Differences between computer forensics, data recovery and electronic discovery

What is the difference between data recovery, computer forensics and electronic discovery?

All three fields deal with data, especially numeric data. This has to do with zero and one forms of electrons. It’s all about getting information that may be difficult to find and presenting it in a readable way. But even if there is overlap, the skill set requires different tools, different expertise, different working environments, and different methods of observation.

Data recovery usually involves damaged things-whether it is hardware or software. When the computer crashes and the backup cannot be started, if the external hard disk, thumb drive, or memory card becomes unreadable, you may need to restore the data. Often, digital devices that need to recover their data are subject to electronic damage, physical damage, or a combination of both. In this case, hardware repair will be an important part of the data recovery process. This may involve repairing the electronics of the drive or even replacing the read / write head stack in the sealed portion of the disk drive.

If the hardware is intact, the file or partition structure may be damaged. Some data recovery tools will try to repair the partition or file structure, while other tools will look at the damaged file structure and try to pull out the file. Partitions and directories can also be manually rebuilt using a hex editor, but given the size of modern disk drives and the amount of data on them, this is often impractical.

Overall, data recovery is a “macro” process. The end result is often to save a lot of data without paying too much attention to each file. Data recovery jobs are usually single disk drives or other digital media that has damaged hardware or software. There is no specific industry-wide standard for data recovery.

Electronic discovery usually deals with complete hardware and software. The challenges of electronic discovery include “deduplication.” You can search through a large number of existing or backed up emails and documents.

Due to the nature of computers and email, it is likely that there will be many copies of the same document and email (“copy”). Electronic discovery tools are designed to reduce the flood of data that might otherwise be difficult to manage to a manageable size by indexing and deleting duplicates (also known as deduplication).

Electronic discovery usually handles large amounts of data from undamaged hardware, and the procedures are subject to the Federal Civil Procedure Rules (“FRCP”).

Computer forensics has aspects of electronic discovery and data recovery.

In computer forensics, forensic inspectors (CFE) search and pass existing and previously existing or deleted data. When conducting such electronic discovery, forensic experts sometimes deal with damaged hardware, although this is not common. You can use the data recovery program to completely recover deleted files. But CFE usually has to deal with purposeful attempts to hide or destroy data that requires skills outside the data recovery industry.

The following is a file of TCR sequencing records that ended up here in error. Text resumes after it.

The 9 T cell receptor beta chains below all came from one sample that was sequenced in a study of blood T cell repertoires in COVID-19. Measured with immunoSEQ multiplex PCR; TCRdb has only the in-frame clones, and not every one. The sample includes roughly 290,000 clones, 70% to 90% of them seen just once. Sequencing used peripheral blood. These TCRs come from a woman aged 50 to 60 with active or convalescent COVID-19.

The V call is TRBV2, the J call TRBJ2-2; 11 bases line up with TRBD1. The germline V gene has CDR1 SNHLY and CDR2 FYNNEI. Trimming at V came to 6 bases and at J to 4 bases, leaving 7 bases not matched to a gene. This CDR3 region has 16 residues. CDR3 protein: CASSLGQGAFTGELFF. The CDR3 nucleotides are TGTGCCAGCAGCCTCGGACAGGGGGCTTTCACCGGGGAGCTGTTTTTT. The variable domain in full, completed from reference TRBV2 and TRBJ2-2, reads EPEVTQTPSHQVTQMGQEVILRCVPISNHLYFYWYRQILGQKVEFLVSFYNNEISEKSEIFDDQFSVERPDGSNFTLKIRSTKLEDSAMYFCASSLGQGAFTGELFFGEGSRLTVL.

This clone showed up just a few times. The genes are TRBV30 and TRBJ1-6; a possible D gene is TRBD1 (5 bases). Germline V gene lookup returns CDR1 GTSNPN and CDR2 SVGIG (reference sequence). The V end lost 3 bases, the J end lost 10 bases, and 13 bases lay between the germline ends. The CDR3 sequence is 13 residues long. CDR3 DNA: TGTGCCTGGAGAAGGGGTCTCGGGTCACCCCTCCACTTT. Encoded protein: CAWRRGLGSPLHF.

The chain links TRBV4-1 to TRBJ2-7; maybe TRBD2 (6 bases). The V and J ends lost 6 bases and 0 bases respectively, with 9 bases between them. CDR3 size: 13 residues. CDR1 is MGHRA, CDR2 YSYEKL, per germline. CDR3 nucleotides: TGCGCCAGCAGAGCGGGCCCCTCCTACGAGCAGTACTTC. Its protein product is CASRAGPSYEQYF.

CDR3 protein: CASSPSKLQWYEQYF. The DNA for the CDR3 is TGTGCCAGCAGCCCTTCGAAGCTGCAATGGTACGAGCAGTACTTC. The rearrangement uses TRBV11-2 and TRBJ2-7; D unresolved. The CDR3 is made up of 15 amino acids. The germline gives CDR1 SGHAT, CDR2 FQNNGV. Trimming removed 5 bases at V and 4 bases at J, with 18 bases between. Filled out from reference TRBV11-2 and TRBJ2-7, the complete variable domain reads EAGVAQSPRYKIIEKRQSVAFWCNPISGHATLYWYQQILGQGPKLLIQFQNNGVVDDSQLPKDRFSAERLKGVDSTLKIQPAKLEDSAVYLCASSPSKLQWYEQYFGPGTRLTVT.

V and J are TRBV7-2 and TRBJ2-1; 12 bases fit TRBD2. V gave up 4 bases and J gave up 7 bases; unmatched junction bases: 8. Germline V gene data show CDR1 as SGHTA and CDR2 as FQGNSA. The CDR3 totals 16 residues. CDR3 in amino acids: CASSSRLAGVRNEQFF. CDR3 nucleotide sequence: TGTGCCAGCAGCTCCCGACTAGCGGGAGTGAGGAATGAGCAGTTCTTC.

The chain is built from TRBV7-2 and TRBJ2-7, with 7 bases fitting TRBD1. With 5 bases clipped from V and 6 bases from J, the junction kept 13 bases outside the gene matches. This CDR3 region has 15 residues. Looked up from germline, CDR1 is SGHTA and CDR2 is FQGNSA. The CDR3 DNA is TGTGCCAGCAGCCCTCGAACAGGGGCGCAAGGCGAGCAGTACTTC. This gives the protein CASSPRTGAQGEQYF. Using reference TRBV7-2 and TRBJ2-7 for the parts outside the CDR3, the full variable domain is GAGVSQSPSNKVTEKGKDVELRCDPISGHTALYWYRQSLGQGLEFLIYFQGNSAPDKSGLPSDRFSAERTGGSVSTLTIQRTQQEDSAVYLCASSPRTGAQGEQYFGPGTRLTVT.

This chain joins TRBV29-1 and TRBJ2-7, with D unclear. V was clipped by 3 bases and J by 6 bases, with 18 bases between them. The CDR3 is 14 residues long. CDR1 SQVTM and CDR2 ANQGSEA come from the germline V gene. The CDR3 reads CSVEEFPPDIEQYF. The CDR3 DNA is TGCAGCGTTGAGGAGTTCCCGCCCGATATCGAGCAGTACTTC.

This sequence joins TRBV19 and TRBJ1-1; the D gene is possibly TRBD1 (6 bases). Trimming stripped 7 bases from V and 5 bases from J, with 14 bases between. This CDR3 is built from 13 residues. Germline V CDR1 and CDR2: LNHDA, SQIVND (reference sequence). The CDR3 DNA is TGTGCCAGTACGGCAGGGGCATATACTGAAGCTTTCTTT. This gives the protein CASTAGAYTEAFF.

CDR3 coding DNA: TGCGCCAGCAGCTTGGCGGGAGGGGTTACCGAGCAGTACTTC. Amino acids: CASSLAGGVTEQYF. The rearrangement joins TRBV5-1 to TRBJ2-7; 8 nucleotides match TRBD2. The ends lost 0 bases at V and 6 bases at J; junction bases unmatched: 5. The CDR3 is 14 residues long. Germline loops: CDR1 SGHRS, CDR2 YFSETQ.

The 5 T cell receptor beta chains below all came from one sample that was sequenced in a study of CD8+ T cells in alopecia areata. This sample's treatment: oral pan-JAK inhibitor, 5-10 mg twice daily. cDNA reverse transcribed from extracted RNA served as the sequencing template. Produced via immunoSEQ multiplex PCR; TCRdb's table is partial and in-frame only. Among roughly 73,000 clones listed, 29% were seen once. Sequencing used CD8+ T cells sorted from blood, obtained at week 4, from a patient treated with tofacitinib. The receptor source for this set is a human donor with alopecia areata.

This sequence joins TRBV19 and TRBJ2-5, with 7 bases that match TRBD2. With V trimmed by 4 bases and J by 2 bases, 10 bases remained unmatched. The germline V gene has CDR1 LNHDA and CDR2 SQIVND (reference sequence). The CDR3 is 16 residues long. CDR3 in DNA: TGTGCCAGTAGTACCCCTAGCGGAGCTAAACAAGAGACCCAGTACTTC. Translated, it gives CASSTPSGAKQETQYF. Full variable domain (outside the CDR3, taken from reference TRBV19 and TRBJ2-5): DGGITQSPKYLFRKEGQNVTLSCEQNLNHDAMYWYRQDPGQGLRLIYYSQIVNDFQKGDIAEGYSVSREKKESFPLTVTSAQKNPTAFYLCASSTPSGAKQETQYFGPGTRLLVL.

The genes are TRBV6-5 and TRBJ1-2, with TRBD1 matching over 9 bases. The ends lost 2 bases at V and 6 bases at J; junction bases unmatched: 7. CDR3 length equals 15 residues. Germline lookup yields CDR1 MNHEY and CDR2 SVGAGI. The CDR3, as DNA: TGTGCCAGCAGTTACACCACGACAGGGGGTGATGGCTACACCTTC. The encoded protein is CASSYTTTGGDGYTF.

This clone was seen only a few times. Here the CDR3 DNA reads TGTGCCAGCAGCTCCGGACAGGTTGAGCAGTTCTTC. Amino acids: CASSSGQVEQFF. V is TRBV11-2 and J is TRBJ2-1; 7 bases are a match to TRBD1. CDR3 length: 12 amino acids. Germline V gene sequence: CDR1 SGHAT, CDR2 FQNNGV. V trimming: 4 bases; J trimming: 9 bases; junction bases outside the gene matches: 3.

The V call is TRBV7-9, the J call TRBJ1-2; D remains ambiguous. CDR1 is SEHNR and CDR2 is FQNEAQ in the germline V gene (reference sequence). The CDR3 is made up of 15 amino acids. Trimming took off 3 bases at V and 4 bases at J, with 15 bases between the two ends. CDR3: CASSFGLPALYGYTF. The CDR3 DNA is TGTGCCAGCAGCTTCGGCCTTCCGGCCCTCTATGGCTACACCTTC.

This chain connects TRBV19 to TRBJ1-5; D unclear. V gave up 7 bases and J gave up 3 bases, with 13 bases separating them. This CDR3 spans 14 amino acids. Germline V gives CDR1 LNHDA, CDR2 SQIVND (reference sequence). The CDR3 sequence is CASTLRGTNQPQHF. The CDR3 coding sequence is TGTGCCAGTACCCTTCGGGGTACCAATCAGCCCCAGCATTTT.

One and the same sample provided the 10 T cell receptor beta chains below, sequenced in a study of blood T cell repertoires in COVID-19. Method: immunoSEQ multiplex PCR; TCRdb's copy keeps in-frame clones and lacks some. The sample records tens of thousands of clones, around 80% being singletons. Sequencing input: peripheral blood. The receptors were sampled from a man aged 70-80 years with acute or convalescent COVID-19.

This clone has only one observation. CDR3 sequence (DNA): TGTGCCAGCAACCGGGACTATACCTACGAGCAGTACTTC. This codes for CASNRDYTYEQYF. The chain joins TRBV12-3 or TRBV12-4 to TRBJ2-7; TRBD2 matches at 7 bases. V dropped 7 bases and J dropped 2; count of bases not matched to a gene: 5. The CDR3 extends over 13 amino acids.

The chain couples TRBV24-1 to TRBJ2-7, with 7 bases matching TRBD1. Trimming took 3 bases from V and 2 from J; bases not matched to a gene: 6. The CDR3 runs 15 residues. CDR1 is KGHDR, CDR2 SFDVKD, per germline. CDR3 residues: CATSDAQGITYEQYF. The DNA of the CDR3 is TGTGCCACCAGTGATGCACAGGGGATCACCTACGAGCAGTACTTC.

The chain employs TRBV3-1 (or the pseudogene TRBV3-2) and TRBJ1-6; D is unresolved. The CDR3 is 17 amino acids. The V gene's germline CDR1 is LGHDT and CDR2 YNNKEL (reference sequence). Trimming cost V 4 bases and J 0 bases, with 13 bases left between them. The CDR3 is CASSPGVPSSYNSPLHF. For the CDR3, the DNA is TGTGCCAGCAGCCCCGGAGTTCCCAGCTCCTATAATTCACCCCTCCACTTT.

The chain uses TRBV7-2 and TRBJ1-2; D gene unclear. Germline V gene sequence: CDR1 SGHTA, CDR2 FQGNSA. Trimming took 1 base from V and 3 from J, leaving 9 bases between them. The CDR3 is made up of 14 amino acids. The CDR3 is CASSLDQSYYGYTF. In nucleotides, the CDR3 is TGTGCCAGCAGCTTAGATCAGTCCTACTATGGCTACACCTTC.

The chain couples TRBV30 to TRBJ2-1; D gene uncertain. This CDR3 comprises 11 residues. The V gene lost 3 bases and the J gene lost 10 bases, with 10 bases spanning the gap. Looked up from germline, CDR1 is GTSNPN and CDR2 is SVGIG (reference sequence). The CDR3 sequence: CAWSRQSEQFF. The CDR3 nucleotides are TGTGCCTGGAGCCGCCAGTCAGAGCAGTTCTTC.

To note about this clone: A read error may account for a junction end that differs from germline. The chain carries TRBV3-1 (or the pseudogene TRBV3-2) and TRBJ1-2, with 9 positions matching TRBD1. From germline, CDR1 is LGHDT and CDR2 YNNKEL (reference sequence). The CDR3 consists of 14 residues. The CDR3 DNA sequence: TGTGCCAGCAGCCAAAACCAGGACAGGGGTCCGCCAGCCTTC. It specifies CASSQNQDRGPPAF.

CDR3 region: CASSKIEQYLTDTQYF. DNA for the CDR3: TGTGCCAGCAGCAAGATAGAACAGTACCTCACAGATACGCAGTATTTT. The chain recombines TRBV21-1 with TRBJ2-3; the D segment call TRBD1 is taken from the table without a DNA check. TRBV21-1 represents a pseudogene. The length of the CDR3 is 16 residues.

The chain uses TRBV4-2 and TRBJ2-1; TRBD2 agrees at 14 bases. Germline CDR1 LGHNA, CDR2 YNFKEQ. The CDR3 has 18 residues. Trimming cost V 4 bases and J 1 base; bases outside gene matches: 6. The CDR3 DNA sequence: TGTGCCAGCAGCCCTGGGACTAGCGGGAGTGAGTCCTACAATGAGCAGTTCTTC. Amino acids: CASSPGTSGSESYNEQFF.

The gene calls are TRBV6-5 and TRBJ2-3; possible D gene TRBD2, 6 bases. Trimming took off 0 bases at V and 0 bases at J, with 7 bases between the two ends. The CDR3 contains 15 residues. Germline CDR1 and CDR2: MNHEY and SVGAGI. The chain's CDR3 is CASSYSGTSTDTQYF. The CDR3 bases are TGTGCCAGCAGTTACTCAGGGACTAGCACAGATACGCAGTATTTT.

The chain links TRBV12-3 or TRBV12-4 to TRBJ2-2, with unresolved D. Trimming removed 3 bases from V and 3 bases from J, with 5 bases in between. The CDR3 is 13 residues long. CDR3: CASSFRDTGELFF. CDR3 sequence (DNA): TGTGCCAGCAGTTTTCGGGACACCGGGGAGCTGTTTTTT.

When processing emails, CFE usually searches the surrounding data in unallocated space-environmental data no longer exists in the form of user-readable files. This may include searching for specific words or phrases in unallocated space (“keyword search”) or email addresses. This may include hacking into Outlook files to find deleted emails. This may include viewing cache or log files, and even checking whether there is data remaining in the Internet history file. Of course, it usually involves searching for the same data in the active file.

The practice is similar when looking for specific documents that support a case or allegation. Keyword search is performed on active or visible documents and environmental data. Keyword search must be carefully designed. under these circumstances, Slinger Foundation v Blair Smith The author found more than one million keyword “hits” on two disk drives.

Finally, computer forensics experts are often required to testify in court or to testify in court. As a result, CFE methods and procedures may be placed under a microscope, and experts may be asked to explain and defend their results and actions. The CFE, who is also an expert witness, may have to defend what is said in text published in court or elsewhere.

Generally, data recovery deals with the data in a disk drive or a system. Data recovery agencies will have their own standards and procedures and be based on credibility rather than certification. Electronic discovery often processes data from a large number of systems or from servers that may contain many user accounts. Electronic discovery methods are based on a mature software and hardware combination, and it is best to plan ahead (although the lack of advance planning is common). Computer forensics may involve one or more systems or devices, may be quite unstable within the scope of the request and the request, often process the lost data, and must be defensible (and defendable) in court.

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Source by Steve Burgess